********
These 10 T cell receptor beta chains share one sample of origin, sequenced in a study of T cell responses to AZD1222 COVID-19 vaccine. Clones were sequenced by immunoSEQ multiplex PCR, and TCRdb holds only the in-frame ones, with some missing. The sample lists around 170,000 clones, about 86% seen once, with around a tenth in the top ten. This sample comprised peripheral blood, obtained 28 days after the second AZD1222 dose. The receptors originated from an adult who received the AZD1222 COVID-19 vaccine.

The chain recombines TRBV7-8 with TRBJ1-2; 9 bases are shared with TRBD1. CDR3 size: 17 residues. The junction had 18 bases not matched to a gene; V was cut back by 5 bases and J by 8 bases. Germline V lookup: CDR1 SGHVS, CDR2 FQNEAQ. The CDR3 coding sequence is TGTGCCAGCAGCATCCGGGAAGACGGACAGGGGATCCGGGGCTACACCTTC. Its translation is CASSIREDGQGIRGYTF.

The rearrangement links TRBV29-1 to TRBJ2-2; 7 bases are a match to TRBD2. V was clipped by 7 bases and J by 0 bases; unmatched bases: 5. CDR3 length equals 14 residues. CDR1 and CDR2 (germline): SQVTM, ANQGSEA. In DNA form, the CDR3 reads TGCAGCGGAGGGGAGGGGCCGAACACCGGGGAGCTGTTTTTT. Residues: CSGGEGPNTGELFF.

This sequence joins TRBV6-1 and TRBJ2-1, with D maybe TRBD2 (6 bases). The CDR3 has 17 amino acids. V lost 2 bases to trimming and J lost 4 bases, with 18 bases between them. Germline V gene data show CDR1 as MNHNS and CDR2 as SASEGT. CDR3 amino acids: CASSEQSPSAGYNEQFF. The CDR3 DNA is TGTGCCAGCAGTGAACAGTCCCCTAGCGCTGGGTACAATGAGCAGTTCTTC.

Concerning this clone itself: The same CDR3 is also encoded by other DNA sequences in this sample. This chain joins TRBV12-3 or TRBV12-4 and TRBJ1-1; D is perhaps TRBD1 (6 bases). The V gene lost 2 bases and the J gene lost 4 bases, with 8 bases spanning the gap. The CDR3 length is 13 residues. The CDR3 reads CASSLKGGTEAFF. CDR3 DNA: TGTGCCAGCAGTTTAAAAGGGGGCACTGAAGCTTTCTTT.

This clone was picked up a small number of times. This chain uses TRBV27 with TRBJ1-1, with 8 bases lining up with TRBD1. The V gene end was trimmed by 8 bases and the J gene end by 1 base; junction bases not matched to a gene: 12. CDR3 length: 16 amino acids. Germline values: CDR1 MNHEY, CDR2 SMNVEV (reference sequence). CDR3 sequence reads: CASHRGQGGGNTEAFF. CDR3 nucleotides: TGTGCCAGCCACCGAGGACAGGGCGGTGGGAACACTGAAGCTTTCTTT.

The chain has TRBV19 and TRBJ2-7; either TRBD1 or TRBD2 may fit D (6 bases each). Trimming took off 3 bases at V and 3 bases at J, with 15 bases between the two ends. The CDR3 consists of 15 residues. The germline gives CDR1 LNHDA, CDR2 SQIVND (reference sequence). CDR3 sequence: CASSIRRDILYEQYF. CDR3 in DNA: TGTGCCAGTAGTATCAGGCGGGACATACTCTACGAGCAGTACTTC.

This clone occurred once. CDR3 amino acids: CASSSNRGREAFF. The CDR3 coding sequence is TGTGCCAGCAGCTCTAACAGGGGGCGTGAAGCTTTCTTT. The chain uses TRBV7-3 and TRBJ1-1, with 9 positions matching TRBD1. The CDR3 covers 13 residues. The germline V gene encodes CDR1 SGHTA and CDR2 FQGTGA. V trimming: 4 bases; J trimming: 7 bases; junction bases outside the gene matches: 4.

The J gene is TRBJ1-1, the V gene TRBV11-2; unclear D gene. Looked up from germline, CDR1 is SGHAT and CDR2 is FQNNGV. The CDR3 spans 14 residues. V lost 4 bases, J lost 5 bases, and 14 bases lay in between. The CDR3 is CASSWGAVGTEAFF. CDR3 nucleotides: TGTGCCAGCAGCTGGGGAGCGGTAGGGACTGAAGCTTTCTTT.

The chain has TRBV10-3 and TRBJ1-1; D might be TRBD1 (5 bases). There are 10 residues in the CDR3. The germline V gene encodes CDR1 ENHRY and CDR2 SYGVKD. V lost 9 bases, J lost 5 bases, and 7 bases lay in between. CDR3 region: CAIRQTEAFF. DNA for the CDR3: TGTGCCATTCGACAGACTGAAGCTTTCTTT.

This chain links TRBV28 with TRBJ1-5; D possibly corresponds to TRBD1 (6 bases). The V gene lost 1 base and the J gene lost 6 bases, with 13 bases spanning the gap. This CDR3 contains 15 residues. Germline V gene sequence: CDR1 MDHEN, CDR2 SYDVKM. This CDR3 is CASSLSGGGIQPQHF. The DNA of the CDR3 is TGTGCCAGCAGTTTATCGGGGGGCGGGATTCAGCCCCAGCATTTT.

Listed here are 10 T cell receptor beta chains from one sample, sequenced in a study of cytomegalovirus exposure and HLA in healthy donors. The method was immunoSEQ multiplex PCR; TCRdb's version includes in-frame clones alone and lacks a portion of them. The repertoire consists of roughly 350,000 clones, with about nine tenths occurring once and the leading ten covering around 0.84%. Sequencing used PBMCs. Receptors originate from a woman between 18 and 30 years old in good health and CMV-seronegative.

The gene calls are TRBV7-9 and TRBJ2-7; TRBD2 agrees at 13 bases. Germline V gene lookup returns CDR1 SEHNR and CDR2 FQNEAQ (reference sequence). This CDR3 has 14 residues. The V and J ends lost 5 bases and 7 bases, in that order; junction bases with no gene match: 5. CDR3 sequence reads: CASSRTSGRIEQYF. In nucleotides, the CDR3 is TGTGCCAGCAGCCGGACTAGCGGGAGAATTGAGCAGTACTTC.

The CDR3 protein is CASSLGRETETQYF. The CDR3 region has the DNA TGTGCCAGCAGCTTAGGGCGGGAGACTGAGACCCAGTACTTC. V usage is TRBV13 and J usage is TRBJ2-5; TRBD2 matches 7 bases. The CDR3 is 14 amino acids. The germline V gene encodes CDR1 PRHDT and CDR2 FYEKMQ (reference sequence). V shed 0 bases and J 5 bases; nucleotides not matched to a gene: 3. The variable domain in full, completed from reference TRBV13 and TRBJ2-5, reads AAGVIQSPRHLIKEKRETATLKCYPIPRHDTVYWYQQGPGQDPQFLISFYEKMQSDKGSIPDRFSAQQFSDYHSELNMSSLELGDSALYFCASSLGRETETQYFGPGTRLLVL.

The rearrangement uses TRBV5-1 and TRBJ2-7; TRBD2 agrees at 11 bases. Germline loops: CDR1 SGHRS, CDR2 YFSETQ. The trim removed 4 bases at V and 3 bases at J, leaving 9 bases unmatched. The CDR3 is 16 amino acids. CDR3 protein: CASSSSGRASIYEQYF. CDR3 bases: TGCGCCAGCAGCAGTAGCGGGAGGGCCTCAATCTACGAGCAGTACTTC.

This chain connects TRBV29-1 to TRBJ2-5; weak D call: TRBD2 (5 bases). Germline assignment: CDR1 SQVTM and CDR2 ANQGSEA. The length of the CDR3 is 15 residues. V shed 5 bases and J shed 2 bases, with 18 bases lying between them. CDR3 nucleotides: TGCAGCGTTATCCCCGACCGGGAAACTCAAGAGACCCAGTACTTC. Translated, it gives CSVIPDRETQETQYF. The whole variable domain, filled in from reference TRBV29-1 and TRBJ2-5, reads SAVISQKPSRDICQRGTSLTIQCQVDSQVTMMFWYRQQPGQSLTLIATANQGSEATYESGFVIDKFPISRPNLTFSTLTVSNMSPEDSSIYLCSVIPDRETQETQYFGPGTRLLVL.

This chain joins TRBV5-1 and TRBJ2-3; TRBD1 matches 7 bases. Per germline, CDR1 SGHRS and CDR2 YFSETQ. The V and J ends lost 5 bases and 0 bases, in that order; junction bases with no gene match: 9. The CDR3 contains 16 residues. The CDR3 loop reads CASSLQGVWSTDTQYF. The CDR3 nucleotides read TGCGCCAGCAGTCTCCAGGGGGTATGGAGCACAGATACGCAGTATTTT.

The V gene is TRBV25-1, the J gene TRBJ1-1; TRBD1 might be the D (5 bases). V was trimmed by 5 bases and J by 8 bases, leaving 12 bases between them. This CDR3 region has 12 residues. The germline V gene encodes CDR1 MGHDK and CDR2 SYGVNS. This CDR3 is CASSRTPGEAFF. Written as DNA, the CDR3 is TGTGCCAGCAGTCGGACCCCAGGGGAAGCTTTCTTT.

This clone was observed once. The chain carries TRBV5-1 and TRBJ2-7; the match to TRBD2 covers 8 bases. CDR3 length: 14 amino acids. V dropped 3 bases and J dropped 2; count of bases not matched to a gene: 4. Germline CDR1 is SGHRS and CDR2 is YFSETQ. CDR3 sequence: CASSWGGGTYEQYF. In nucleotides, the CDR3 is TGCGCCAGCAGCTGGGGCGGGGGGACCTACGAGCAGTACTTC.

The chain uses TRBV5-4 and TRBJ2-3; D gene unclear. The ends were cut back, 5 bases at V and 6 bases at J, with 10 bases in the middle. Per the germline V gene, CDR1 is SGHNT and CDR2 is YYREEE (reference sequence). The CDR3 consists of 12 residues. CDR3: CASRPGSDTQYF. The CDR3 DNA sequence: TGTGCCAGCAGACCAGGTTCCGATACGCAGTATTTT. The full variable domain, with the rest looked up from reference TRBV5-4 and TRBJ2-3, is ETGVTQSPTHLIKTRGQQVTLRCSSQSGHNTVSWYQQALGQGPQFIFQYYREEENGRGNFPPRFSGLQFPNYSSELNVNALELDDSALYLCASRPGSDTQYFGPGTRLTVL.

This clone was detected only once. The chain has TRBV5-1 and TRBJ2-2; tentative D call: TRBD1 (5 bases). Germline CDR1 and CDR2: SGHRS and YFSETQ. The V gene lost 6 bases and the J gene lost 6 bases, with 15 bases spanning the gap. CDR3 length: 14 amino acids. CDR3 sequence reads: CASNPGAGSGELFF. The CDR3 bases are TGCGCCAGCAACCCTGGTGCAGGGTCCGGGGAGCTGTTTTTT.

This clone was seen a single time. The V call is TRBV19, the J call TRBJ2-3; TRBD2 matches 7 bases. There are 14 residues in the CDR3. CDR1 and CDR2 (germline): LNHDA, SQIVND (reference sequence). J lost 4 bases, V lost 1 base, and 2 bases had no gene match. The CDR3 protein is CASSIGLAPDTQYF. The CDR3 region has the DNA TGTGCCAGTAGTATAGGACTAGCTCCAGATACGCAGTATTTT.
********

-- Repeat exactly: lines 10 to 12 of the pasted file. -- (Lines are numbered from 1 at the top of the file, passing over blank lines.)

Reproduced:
The chain has TRBV10-3 and TRBJ1-1; D might be TRBD1 (5 bases). There are 10 residues in the CDR3. The germline V gene encodes CDR1 ENHRY and CDR2 SYGVKD. V lost 9 bases, J lost 5 bases, and 7 bases lay in between. CDR3 region: CAIRQTEAFF. DNA for the CDR3: TGTGCCATTCGACAGACTGAAGCTTTCTTT.

This chain links TRBV28 with TRBJ1-5; D possibly corresponds to TRBD1 (6 bases). The V gene lost 1 base and the J gene lost 6 bases, with 13 bases spanning the gap. This CDR3 contains 15 residues. Germline V gene sequence: CDR1 MDHEN, CDR2 SYDVKM. This CDR3 is CASSLSGGGIQPQHF. The DNA of the CDR3 is TGTGCCAGCAGTTTATCGGGGGGCGGGATTCAGCCCCAGCATTTT.

Listed here are 10 T cell receptor beta chains from one sample, sequenced in a study of cytomegalovirus exposure and HLA in healthy donors. The method was immunoSEQ multiplex PCR; TCRdb's version includes in-frame clones alone and lacks a portion of them. The repertoire consists of roughly 350,000 clones, with about nine tenths occurring once and the leading ten covering around 0.84%. Sequencing used PBMCs. Receptors originate from a woman between 18 and 30 years old in good health and CMV-seronegative.